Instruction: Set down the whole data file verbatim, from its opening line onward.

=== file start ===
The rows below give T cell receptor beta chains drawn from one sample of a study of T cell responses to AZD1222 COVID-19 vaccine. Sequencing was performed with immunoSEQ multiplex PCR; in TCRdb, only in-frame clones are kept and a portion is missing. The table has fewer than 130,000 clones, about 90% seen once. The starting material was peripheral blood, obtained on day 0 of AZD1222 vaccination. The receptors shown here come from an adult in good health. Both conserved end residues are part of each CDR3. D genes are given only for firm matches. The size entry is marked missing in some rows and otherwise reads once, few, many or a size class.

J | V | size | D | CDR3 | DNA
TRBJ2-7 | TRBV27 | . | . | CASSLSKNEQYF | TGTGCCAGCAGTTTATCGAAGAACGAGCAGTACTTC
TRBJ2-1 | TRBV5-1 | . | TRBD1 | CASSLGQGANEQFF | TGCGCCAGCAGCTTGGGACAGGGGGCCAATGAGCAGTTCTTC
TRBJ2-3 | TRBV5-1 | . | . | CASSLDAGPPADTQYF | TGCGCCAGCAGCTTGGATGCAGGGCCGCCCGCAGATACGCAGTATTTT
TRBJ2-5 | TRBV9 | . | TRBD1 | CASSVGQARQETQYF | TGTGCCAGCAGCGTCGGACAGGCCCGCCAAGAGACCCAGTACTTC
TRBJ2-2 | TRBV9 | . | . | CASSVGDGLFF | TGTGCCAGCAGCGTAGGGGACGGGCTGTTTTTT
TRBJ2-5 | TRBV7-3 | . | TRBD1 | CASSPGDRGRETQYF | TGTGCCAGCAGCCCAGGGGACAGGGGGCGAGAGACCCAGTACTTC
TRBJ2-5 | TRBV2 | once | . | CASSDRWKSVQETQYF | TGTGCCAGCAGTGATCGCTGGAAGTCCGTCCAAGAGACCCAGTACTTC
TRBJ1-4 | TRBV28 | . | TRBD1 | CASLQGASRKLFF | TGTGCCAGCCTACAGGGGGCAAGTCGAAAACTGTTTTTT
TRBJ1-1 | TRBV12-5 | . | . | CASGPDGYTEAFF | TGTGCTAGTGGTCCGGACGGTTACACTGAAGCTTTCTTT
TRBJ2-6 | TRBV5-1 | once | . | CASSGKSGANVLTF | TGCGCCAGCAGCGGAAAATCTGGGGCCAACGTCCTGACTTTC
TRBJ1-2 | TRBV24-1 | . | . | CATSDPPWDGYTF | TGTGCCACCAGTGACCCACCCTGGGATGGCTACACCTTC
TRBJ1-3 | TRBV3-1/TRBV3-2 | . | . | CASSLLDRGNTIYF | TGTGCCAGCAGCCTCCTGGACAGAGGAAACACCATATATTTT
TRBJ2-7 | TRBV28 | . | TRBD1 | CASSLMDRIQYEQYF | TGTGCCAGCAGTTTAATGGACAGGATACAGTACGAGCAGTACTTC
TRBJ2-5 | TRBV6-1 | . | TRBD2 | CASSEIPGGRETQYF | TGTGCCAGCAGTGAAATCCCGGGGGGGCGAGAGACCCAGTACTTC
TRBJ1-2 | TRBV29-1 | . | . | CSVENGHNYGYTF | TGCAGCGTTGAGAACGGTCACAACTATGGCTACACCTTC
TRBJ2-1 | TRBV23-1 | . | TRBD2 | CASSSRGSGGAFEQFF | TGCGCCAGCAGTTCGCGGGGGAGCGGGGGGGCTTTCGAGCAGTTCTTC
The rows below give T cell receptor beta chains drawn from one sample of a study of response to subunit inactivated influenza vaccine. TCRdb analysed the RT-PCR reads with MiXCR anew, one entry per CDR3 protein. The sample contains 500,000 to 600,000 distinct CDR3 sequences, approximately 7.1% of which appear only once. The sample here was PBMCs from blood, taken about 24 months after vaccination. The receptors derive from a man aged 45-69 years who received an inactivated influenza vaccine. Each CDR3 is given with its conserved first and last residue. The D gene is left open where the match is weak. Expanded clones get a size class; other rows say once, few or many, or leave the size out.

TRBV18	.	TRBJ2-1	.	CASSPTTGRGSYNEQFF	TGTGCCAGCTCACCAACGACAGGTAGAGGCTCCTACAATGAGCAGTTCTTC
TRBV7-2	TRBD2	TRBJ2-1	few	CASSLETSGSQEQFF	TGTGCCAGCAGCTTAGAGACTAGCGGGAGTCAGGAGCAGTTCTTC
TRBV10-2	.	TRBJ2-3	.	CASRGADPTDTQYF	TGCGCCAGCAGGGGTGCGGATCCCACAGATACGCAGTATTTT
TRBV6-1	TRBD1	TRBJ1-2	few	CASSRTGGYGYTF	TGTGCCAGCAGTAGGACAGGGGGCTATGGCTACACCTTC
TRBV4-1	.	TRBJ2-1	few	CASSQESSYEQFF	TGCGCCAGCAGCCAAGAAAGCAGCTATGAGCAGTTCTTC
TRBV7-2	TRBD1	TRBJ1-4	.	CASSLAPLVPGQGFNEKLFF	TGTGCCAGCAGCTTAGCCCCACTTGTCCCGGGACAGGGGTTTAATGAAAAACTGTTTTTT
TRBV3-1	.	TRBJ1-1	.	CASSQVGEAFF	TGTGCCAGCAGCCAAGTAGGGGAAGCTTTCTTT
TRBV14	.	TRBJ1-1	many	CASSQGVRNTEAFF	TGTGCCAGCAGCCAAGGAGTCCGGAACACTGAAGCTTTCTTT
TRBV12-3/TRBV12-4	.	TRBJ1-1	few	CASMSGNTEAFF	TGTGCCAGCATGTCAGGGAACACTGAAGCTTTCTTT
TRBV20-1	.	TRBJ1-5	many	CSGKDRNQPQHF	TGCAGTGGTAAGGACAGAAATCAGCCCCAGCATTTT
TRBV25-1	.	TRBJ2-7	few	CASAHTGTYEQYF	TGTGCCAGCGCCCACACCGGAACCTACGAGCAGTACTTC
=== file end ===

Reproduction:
The rows below give T cell receptor beta chains drawn from one sample of a study of T cell responses to AZD1222 COVID-19 vaccine. Sequencing was performed with immunoSEQ multiplex PCR; in TCRdb, only in-frame clones are kept and a portion is missing. The table has fewer than 130,000 clones, about 90% seen once. The starting material was peripheral blood, obtained on day 0 of AZD1222 vaccination. The receptors shown here come from an adult in good health. Both conserved end residues are part of each CDR3. D genes are given only for firm matches. The size entry is marked missing in some rows and otherwise reads once, few, many or a size class.

J | V | size | D | CDR3 | DNA
TRBJ2-7 | TRBV27 | . | . | CASSLSKNEQYF | TGTGCCAGCAGTTTATCGAAGAACGAGCAGTACTTC
TRBJ2-1 | TRBV5-1 | . | TRBD1 | CASSLGQGANEQFF | TGCGCCAGCAGCTTGGGACAGGGGGCCAATGAGCAGTTCTTC
TRBJ2-3 | TRBV5-1 | . | . | CASSLDAGPPADTQYF | TGCGCCAGCAGCTTGGATGCAGGGCCGCCCGCAGATACGCAGTATTTT
TRBJ2-5 | TRBV9 | . | TRBD1 | CASSVGQARQETQYF | TGTGCCAGCAGCGTCGGACAGGCCCGCCAAGAGACCCAGTACTTC
TRBJ2-2 | TRBV9 | . | . | CASSVGDGLFF | TGTGCCAGCAGCGTAGGGGACGGGCTGTTTTTT
TRBJ2-5 | TRBV7-3 | . | TRBD1 | CASSPGDRGRETQYF | TGTGCCAGCAGCCCAGGGGACAGGGGGCGAGAGACCCAGTACTTC
TRBJ2-5 | TRBV2 | once | . | CASSDRWKSVQETQYF | TGTGCCAGCAGTGATCGCTGGAAGTCCGTCCAAGAGACCCAGTACTTC
TRBJ1-4 | TRBV28 | . | TRBD1 | CASLQGASRKLFF | TGTGCCAGCCTACAGGGGGCAAGTCGAAAACTGTTTTTT
TRBJ1-1 | TRBV12-5 | . | . | CASGPDGYTEAFF | TGTGCTAGTGGTCCGGACGGTTACACTGAAGCTTTCTTT
TRBJ2-6 | TRBV5-1 | once | . | CASSGKSGANVLTF | TGCGCCAGCAGCGGAAAATCTGGGGCCAACGTCCTGACTTTC
TRBJ1-2 | TRBV24-1 | . | . | CATSDPPWDGYTF | TGTGCCACCAGTGACCCACCCTGGGATGGCTACACCTTC
TRBJ1-3 | TRBV3-1/TRBV3-2 | . | . | CASSLLDRGNTIYF | TGTGCCAGCAGCCTCCTGGACAGAGGAAACACCATATATTTT
TRBJ2-7 | TRBV28 | . | TRBD1 | CASSLMDRIQYEQYF | TGTGCCAGCAGTTTAATGGACAGGATACAGTACGAGCAGTACTTC
TRBJ2-5 | TRBV6-1 | . | TRBD2 | CASSEIPGGRETQYF | TGTGCCAGCAGTGAAATCCCGGGGGGGCGAGAGACCCAGTACTTC
TRBJ1-2 | TRBV29-1 | . | . | CSVENGHNYGYTF | TGCAGCGTTGAGAACGGTCACAACTATGGCTACACCTTC
TRBJ2-1 | TRBV23-1 | . | TRBD2 | CASSSRGSGGAFEQFF | TGCGCCAGCAGTTCGCGGGGGAGCGGGGGGGCTTTCGAGCAGTTCTTC
The rows below give T cell receptor beta chains drawn from one sample of a study of response to subunit inactivated influenza vaccine. TCRdb analysed the RT-PCR reads with MiXCR anew, one entry per CDR3 protein. The sample contains 500,000 to 600,000 distinct CDR3 sequences, approximately 7.1% of which appear only once. The sample here was PBMCs from blood, taken about 24 months after vaccination. The receptors derive from a man aged 45-69 years who received an inactivated influenza vaccine. Each CDR3 is given with its conserved first and last residue. The D gene is left open where the match is weak. Expanded clones get a size class; other rows say once, few or many, or leave the size out.

TRBV18	.	TRBJ2-1	.	CASSPTTGRGSYNEQFF	TGTGCCAGCTCACCAACGACAGGTAGAGGCTCCTACAATGAGCAGTTCTTC
TRBV7-2	TRBD2	TRBJ2-1	few	CASSLETSGSQEQFF	TGTGCCAGCAGCTTAGAGACTAGCGGGAGTCAGGAGCAGTTCTTC
TRBV10-2	.	TRBJ2-3	.	CASRGADPTDTQYF	TGCGCCAGCAGGGGTGCGGATCCCACAGATACGCAGTATTTT
TRBV6-1	TRBD1	TRBJ1-2	few	CASSRTGGYGYTF	TGTGCCAGCAGTAGGACAGGGGGCTATGGCTACACCTTC
TRBV4-1	.	TRBJ2-1	few	CASSQESSYEQFF	TGCGCCAGCAGCCAAGAAAGCAGCTATGAGCAGTTCTTC
TRBV7-2	TRBD1	TRBJ1-4	.	CASSLAPLVPGQGFNEKLFF	TGTGCCAGCAGCTTAGCCCCACTTGTCCCGGGACAGGGGTTTAATGAAAAACTGTTTTTT
TRBV3-1	.	TRBJ1-1	.	CASSQVGEAFF	TGTGCCAGCAGCCAAGTAGGGGAAGCTTTCTTT
TRBV14	.	TRBJ1-1	many	CASSQGVRNTEAFF	TGTGCCAGCAGCCAAGGAGTCCGGAACACTGAAGCTTTCTTT
TRBV12-3/TRBV12-4	.	TRBJ1-1	few	CASMSGNTEAFF	TGTGCCAGCATGTCAGGGAACACTGAAGCTTTCTTT
TRBV20-1	.	TRBJ1-5	many	CSGKDRNQPQHF	TGCAGTGGTAAGGACAGAAATCAGCCCCAGCATTTT
TRBV25-1	.	TRBJ2-7	few	CASAHTGTYEQYF	TGTGCCAGCGCCCACACCGGAACCTACGAGCAGTACTTC